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Guidelines Developed for Managing Conflicts of Interest

TUESDAY, Oct. 6, 2015 (HealthDay News) -- The Guidelines International Network has developed principles for disclosure and management of conflicts of interest (COIs) during the clinical practice guideline development process, according to a report published in the Oct. 6 issue of the Annals of Internal Medicine.

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β-Blockers May Up Risk of Surgical Complications for Some

MONDAY, Oct. 5, 2015 (HealthDay News) -- Patients taking β-blockers may face heightened risks of cardiovascular complications during non-cardiac surgeries, according to a large study published online Oct. 5 in JAMA Internal Medicine.

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New Guidelines Developed for Peri-Op Management of Diabetes

MONDAY, Oct. 5, 2015 (HealthDay News) -- New guidelines have been developed for the perioperative management of surgical patients with diabetes. The guidelines were published online Sept. 29 in Anesthesia.

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Modified SOAP Ups Student Awareness of Health Care Costs

MONDAY, Oct. 5, 2015 (HealthDay News) -- Modification of the traditional Subjective-Objective-Assessment-Plan (SOAP) presentation to consider value (SOAP-V) can help medical students learn to practice high-value, cost-conscious care, according to a study published online Sept. 28 in the Journal of Hospital Medicine.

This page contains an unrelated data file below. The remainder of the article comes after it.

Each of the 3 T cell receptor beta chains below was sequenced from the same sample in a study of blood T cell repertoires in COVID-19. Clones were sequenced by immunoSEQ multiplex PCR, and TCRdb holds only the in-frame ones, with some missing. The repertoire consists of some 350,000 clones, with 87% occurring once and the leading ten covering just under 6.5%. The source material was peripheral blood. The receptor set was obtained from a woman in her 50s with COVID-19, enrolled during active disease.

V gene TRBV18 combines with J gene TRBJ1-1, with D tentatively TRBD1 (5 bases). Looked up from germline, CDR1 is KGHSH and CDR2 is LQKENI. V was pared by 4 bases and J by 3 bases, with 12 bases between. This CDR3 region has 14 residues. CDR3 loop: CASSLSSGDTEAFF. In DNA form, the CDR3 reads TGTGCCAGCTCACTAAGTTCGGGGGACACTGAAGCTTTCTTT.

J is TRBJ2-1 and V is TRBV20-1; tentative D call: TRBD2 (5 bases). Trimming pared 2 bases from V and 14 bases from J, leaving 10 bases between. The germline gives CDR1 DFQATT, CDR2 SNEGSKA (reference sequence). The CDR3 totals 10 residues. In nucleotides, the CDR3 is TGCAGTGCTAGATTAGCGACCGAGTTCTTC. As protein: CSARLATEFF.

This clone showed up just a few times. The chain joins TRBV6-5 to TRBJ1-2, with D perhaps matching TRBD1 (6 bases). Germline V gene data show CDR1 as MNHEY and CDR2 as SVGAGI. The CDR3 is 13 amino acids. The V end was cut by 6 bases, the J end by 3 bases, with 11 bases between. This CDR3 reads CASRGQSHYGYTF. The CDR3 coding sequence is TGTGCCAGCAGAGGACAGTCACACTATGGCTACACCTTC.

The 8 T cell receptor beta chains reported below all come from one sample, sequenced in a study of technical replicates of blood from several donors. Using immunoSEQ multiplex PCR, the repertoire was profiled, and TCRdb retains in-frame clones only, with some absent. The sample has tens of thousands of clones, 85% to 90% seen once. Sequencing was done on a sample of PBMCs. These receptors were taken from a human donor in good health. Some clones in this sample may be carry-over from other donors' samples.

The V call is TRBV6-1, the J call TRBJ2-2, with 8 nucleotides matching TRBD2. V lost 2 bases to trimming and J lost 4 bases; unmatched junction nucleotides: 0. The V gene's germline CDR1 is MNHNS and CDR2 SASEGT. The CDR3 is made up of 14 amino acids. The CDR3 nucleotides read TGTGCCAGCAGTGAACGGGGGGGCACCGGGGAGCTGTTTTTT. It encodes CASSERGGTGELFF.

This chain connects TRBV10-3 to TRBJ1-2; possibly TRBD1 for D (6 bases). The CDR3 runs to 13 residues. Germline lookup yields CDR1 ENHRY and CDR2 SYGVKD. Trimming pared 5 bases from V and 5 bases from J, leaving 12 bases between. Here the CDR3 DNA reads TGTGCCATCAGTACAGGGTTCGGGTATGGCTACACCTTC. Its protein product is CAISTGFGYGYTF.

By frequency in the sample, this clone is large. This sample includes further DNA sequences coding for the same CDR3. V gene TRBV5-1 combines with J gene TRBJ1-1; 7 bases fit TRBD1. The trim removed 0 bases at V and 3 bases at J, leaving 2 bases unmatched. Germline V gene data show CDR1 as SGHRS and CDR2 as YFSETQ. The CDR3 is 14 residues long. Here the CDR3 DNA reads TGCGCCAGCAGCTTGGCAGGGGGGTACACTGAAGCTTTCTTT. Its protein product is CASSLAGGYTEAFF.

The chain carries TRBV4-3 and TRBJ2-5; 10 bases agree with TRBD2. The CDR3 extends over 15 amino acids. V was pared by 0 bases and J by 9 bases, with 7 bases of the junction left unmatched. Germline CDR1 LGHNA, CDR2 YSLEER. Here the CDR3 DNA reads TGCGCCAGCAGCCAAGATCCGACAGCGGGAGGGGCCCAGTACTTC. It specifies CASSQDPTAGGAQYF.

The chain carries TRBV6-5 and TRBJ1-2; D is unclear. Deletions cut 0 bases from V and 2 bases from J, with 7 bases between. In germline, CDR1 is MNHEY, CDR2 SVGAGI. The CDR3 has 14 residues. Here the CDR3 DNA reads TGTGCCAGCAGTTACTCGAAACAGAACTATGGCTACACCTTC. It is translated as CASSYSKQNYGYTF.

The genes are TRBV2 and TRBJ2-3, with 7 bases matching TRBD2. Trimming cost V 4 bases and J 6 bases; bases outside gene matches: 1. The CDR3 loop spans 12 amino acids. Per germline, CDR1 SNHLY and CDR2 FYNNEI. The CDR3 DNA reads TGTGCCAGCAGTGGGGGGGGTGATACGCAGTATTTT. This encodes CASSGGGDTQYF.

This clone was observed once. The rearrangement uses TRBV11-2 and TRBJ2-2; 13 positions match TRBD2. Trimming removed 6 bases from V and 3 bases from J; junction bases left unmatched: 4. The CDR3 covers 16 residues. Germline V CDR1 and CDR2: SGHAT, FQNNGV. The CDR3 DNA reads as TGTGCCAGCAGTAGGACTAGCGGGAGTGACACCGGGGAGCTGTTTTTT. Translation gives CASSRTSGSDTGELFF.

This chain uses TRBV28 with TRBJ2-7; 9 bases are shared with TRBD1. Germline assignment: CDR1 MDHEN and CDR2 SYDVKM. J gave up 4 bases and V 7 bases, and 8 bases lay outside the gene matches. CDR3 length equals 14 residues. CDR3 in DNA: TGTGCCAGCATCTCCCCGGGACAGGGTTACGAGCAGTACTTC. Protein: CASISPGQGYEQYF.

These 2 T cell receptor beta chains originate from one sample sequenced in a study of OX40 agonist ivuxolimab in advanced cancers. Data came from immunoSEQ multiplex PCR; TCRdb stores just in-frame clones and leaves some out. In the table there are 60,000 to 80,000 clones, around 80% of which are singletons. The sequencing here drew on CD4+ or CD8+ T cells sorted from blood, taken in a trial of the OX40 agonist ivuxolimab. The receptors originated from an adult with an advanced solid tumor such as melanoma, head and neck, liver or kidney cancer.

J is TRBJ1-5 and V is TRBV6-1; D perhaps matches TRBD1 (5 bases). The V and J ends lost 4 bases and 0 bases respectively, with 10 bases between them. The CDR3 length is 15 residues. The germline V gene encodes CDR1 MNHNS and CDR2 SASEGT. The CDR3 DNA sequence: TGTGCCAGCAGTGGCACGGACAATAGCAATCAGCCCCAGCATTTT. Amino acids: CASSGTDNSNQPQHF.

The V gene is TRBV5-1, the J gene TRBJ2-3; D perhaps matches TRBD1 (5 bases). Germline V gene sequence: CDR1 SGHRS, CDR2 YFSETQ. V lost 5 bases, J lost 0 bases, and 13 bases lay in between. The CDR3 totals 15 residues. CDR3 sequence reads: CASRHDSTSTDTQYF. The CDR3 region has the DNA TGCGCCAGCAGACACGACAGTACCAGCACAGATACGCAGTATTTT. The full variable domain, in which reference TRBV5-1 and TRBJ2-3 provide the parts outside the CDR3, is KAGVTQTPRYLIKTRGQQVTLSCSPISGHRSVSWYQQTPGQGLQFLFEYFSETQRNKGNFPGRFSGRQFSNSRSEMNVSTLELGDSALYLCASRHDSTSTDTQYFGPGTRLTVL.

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Providers Must Understand Legal Limits of Telemedicine

FRIDAY, Oct. 2, 2015 (HealthDay News) -- In order to minimize risk when practicing telemedicine, providers should ensure they hold the proper medical licenses, have medical liability insurance coverage, and communicate with patients regarding the potential risks of telemedicine, according to a report published in Medical Economics.

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Strategies Provided for Improving EHR Efficiency

THURSDAY, Oct. 1, 2015 (HealthDay News) -- Several strategies can be implemented in order to better use electronic health records (EHRs) for patient care and efficiency, according to an article published in Medical Economics.

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Physician's Briefing